State education superintendents across the country, including our own Supt. Luna, love to place Kentucky high on the Common Core pedestal. After all, it’s so easy to manipulate data to say what you want it say.
Having won actual hard federal cash in the original Race To The Top grant competition, Kentucky implemented Common Core’s math and ELA standards faster than any other state in the nation. This makes them the most credible source of data-driven support for Common Core standards, right?
After hearing repeatedly from supporters that Kentucky’s PARCC test scores rose two years in a row, I decided an expert in statistics could help shed some light on the numbers. So, I asked a professor with a PhD in statistics at the University of Wisconsin system to review the data. That turned out to be very interesting.
First, he said two years of data is simply not enough. Kentucky would need at least two to four more years of data, if not more, to come to any conclusions.
Secondly, he pointed out that the real story comes later in the report (pg. 82). Beginning with this page, note that each grade level had target scores the state expected to reach each year. None of those target scores were met. As you can see, each grade came in below their respective target.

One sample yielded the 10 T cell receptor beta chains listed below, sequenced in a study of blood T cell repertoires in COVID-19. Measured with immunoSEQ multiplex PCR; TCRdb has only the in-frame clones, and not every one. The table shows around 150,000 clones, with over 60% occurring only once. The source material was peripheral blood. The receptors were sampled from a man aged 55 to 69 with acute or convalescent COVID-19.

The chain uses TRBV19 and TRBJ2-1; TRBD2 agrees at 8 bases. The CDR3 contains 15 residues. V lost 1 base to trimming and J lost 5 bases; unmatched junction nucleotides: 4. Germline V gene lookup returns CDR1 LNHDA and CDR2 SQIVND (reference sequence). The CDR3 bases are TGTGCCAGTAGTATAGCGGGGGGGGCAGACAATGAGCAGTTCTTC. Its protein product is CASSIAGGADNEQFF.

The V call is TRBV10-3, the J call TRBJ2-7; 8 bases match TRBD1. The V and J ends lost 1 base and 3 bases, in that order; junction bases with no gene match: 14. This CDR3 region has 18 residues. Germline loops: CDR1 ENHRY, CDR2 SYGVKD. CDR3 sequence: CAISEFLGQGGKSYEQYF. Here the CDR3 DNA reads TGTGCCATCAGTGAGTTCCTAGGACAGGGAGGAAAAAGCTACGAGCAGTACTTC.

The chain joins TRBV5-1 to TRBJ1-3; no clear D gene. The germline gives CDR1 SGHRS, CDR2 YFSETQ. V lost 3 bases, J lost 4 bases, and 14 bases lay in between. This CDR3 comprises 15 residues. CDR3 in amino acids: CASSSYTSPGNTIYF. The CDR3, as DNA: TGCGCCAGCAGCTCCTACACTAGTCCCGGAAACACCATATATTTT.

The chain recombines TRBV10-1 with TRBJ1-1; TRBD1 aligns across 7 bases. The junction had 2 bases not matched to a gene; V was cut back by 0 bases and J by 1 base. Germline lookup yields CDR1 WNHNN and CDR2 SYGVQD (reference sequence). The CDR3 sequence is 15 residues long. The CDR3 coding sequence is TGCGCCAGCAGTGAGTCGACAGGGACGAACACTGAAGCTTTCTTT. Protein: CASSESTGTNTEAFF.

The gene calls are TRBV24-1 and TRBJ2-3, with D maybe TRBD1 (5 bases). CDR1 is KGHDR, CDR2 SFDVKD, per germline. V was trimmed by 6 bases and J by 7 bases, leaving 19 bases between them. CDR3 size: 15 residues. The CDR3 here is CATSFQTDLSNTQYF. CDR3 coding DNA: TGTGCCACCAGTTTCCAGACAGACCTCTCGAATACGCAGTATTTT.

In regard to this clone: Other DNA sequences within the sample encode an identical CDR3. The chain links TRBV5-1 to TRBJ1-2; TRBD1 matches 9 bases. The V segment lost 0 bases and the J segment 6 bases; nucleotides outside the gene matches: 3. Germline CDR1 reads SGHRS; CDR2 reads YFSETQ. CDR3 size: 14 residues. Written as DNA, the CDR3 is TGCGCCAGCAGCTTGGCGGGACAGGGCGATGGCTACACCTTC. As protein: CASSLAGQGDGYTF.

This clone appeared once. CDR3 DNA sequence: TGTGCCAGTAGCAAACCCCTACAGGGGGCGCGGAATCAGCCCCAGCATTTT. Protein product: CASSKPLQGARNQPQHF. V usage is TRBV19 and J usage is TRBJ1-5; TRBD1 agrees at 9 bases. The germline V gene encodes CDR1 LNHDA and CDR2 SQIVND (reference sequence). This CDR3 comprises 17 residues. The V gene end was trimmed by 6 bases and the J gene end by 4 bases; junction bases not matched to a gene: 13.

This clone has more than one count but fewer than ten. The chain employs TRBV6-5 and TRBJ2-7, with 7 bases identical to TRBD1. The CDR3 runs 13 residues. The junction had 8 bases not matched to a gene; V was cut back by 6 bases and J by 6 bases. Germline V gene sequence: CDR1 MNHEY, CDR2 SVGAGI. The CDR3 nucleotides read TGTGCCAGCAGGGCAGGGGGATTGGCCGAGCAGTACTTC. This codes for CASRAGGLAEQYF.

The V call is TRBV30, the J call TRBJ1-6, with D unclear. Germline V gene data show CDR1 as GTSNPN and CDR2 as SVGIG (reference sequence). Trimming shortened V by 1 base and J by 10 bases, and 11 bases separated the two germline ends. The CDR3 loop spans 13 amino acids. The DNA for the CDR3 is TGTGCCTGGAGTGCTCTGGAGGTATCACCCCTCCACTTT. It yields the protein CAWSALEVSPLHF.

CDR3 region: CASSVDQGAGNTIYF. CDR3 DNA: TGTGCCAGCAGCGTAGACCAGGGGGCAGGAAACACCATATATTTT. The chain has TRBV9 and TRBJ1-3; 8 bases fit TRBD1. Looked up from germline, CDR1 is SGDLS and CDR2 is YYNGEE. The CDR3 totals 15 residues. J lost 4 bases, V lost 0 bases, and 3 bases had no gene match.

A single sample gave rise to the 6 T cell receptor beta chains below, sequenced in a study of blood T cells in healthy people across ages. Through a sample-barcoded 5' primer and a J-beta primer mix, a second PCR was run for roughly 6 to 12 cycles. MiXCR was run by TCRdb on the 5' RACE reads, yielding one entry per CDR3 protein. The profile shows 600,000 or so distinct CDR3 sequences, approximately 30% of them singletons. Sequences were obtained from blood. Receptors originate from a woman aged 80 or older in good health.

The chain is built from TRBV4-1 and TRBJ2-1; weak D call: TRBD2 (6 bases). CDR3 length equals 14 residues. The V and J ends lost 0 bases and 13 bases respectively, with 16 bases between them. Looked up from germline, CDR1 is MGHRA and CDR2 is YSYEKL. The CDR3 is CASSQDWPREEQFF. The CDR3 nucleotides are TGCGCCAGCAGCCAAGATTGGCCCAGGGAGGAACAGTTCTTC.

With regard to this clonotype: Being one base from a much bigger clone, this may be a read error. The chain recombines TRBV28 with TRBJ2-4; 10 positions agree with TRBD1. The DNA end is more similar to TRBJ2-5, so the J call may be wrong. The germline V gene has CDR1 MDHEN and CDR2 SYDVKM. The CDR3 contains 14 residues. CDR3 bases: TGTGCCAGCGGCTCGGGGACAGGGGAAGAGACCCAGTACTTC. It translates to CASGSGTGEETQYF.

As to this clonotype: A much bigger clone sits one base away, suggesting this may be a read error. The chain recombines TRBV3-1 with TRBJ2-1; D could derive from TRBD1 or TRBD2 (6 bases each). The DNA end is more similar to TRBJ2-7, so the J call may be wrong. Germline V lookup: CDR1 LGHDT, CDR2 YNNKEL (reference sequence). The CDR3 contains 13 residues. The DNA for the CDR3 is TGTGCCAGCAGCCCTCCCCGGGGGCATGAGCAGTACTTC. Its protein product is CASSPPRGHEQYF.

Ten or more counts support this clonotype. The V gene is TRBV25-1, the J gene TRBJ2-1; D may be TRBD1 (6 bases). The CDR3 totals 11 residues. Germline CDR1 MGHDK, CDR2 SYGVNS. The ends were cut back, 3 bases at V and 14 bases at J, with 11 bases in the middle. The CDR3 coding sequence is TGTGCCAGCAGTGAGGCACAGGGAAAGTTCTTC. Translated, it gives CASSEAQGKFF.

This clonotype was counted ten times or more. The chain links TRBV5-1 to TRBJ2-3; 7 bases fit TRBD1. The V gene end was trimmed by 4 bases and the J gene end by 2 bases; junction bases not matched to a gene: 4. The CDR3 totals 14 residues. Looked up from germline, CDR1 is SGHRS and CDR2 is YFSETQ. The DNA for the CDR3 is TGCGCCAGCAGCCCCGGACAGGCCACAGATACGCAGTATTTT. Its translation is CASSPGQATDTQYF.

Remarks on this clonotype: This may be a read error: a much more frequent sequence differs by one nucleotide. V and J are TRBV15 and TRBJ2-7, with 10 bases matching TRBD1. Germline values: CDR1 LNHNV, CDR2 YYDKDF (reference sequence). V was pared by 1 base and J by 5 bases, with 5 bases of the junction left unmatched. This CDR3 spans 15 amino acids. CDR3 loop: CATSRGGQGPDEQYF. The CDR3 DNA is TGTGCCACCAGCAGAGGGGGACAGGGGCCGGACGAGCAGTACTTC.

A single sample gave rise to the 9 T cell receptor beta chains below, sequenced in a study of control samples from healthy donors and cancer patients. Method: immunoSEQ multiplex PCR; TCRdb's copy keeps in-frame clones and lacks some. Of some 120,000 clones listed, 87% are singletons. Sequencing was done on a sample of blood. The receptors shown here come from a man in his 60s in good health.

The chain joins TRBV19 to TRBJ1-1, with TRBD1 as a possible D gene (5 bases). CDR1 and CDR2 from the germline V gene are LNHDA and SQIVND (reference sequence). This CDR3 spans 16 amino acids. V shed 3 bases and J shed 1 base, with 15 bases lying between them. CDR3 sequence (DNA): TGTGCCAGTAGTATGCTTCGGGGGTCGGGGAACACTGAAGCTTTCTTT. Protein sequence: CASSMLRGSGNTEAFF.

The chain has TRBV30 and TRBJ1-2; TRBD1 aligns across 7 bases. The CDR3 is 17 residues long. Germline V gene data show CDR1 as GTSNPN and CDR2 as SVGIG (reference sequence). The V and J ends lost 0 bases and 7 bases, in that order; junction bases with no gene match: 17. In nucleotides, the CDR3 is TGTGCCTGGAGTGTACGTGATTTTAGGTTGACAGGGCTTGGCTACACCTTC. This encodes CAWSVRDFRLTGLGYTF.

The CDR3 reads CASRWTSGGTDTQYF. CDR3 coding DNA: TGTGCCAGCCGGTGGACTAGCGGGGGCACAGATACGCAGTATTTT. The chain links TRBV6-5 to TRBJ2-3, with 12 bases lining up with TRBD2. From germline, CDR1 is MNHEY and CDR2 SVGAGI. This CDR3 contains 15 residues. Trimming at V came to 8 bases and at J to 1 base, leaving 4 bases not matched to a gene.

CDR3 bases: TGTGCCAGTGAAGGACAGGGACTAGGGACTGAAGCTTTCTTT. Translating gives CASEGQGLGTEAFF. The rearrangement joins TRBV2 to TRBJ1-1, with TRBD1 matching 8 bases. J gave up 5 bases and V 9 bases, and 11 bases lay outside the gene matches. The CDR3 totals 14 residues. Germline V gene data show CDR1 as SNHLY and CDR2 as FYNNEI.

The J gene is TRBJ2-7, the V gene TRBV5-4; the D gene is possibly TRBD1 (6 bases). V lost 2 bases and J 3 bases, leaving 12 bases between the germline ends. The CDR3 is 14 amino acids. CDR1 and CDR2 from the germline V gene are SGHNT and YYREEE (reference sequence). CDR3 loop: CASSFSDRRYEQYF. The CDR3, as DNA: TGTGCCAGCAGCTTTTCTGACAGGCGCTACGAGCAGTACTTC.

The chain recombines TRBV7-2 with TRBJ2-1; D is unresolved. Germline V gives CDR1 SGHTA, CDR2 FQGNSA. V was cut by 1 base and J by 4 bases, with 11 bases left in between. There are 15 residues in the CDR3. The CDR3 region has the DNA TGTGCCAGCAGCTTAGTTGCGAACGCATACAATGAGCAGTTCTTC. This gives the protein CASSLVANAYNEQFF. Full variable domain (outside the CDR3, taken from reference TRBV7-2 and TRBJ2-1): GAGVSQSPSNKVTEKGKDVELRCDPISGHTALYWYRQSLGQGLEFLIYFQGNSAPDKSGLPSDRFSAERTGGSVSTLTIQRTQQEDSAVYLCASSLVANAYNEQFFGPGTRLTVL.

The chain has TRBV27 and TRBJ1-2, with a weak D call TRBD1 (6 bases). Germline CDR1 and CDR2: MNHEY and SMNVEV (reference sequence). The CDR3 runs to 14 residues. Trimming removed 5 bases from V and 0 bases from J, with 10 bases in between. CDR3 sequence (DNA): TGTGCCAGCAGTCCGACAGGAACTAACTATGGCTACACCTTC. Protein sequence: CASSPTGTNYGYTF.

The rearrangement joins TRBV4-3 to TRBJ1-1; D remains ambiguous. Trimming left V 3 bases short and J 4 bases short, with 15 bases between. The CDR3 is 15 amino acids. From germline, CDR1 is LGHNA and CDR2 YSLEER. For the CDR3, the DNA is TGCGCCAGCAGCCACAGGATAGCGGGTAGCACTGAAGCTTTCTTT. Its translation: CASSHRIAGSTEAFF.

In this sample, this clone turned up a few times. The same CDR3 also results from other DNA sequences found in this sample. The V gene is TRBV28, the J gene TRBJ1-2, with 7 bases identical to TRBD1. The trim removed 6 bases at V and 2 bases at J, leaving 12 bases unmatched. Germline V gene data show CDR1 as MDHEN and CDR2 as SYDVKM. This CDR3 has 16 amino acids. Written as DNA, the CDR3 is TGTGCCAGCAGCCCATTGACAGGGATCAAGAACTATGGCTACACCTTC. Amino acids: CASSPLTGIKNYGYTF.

What about Kentucky’s improvements in college and career readiness? Richard Innes from the Bluegrass Institute breaks down that myth:
You are probably also hearing about a big rise in Kentucky’s College and Career Ready rates. The jury is still out on that, but it appears much of the phenomenal increase is simply due to schools figuring out the new reporting criteria, which now allow more ways for students to be deemed either college or career ready than were previously available. The old standard relied solely on ACT college entrance test scores. Kentucky’s ACT performance has not improved much in the past three years, and the state lags behind other states that test all, or nearly all, high school graduates with the ACT as this additional blog points out:
And even now Kentucky is reconsidering its membership in PARCC.
If Kentucky is the canary in the mine, maybe it’s about time to leave the mine.